Ee Ma Yau is a film about three tight whacks.
The first occurs a minute into the film. That one, looking up from the boats is Chowro. A fisherman of a face so timelessly contorted that he could walk into any of the several decades of ads for Digene or Pudin Hara and signal reflux without even opening his mouth, Chowro walks up to an aging gent who has just tumbled out of a bus and plies him with questions about where he has been. This is Vavachan.
His visible lack of enthusiasm for such conversation sparks a moment of malice from Chowro. Your daughter has been fooling around in your absence, and is now pregnant, he says. Vavachan knocks him to the ground, and it is such a hard knock that Chowro walks around for the rest of the film with an incongruously white plaster flapping from the bloodied cheek.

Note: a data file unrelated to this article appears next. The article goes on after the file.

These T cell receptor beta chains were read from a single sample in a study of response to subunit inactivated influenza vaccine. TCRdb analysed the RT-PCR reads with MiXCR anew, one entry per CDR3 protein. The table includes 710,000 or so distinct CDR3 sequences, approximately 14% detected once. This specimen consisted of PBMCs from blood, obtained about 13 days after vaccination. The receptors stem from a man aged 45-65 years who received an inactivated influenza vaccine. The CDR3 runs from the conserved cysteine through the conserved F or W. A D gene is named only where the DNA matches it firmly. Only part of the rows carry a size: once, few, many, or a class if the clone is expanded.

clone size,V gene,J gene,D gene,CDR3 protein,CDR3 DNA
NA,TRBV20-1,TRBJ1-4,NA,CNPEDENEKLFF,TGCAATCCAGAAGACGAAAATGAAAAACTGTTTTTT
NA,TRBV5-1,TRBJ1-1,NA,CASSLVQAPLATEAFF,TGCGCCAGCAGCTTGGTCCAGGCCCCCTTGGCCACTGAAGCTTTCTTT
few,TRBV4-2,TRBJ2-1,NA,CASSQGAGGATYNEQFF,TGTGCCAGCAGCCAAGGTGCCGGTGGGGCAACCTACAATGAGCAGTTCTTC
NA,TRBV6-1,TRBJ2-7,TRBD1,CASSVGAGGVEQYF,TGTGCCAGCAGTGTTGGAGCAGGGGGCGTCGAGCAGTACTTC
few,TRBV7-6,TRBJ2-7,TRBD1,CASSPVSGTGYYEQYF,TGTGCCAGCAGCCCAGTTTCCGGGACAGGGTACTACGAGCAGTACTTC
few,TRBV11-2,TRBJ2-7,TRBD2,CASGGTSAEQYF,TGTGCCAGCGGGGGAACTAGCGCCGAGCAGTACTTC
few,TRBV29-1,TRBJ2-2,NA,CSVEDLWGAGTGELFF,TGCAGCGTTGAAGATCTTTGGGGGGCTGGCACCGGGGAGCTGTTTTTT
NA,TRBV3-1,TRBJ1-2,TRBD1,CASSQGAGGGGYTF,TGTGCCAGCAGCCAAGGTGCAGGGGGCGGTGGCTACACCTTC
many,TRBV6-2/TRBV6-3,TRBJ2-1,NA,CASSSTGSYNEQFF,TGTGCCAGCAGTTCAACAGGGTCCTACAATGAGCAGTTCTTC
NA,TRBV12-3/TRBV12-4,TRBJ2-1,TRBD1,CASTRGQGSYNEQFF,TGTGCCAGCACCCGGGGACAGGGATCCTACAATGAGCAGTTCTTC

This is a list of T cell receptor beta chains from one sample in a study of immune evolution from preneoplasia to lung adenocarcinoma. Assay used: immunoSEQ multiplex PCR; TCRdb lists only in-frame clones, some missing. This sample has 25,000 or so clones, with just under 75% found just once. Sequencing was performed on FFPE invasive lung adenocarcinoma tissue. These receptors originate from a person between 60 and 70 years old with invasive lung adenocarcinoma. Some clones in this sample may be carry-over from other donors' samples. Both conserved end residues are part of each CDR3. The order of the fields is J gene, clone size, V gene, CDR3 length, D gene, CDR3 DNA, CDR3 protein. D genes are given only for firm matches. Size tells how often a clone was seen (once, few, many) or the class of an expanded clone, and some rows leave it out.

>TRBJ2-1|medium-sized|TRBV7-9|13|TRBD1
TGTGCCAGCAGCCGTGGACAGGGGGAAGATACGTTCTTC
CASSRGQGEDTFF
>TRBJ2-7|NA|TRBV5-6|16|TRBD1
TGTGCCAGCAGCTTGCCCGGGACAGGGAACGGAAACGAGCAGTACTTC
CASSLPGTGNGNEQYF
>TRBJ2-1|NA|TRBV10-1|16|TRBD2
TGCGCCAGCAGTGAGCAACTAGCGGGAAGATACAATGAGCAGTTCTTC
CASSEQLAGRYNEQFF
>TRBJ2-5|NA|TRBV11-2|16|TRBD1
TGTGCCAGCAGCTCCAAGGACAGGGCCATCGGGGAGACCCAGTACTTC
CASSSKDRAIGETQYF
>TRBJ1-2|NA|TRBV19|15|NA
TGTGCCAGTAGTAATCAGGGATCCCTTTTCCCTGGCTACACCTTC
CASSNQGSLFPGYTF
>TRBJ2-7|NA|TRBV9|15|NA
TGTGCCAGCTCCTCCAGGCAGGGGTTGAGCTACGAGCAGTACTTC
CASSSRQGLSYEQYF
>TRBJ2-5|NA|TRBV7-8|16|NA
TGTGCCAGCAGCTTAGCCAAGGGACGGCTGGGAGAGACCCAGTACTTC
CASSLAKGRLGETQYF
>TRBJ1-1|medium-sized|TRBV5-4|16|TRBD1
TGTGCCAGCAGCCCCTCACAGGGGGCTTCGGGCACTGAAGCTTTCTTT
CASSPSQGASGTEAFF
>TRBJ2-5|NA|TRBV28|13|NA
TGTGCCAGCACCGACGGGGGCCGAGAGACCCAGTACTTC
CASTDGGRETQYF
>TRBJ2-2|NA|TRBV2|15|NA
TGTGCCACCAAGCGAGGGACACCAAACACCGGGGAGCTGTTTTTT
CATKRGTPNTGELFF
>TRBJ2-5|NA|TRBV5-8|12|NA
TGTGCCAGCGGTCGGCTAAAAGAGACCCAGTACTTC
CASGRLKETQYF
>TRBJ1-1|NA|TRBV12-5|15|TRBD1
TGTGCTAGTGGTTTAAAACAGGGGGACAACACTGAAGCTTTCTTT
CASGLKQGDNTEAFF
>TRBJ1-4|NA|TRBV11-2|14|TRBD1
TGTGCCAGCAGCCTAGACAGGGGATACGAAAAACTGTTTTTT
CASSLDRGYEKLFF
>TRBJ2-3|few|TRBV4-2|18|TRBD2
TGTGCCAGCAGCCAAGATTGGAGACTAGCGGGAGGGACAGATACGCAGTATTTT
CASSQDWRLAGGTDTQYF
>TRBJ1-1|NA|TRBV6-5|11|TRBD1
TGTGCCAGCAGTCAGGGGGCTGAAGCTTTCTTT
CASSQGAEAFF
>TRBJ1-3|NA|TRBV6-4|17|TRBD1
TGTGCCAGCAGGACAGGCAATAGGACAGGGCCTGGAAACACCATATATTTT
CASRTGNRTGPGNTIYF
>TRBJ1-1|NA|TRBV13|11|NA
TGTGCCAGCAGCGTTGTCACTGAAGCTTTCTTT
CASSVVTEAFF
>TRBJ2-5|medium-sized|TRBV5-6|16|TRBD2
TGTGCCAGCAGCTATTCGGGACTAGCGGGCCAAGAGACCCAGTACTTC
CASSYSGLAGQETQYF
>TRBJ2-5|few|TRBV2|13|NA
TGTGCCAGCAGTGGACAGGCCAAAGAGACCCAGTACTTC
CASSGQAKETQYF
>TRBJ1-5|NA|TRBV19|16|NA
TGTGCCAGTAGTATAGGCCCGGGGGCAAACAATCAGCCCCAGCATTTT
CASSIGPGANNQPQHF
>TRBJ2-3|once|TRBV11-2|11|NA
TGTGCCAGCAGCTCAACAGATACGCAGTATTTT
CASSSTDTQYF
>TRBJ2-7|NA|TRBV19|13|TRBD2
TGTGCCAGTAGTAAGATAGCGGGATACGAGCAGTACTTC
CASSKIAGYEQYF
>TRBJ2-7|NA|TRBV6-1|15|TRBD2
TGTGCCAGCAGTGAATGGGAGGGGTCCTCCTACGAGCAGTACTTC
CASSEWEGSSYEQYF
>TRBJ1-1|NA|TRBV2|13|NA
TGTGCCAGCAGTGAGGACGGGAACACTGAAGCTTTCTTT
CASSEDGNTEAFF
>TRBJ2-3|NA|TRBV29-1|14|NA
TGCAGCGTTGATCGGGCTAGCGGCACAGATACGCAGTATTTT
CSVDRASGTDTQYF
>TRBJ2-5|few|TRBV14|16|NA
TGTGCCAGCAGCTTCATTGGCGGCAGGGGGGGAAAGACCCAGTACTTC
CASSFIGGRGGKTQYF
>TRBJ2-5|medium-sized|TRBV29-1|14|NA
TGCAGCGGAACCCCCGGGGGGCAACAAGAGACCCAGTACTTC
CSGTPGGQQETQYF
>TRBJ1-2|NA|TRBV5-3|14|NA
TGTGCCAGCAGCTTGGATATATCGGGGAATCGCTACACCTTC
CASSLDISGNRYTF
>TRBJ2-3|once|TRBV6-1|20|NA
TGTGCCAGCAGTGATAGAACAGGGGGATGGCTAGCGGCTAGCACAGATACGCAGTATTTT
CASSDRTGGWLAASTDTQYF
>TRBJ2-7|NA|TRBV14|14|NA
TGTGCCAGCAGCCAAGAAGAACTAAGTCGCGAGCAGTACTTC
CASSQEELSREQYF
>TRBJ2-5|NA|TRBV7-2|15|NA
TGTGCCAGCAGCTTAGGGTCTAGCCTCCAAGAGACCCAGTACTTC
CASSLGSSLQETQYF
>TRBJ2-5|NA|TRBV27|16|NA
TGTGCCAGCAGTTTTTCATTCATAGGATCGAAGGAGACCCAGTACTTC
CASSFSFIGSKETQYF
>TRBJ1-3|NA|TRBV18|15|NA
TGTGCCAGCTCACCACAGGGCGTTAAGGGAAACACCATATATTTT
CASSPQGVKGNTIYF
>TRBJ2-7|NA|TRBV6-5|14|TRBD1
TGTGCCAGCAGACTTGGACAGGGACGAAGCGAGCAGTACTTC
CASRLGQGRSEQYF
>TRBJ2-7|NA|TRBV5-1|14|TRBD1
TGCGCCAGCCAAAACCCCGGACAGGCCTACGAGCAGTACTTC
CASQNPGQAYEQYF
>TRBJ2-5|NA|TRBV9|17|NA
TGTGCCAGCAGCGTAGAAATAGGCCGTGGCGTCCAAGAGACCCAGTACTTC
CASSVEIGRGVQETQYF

Vavachan manages all this while holding on to a duck and a bag. After he gets home, the contents are revealed to be some bottles of country liquor and a stack of pre-demonetisation 500-rupee notes. The duck is a peace-offering to his wife Pennamma. The duck is accepted even as she gives him a tongue-lashing for having been away. He says nothing but sits outside the house mumbling to himself about how whacking Chowro was the right thing to do.
In a moment, his daughter Nisa appears, and Vavachan’s mouth makes the shape of a question about what he has heard, but what comes out instead is a conversation about something else. Nisa notices that change in direction, and asks about it, but Vavachan says nothing.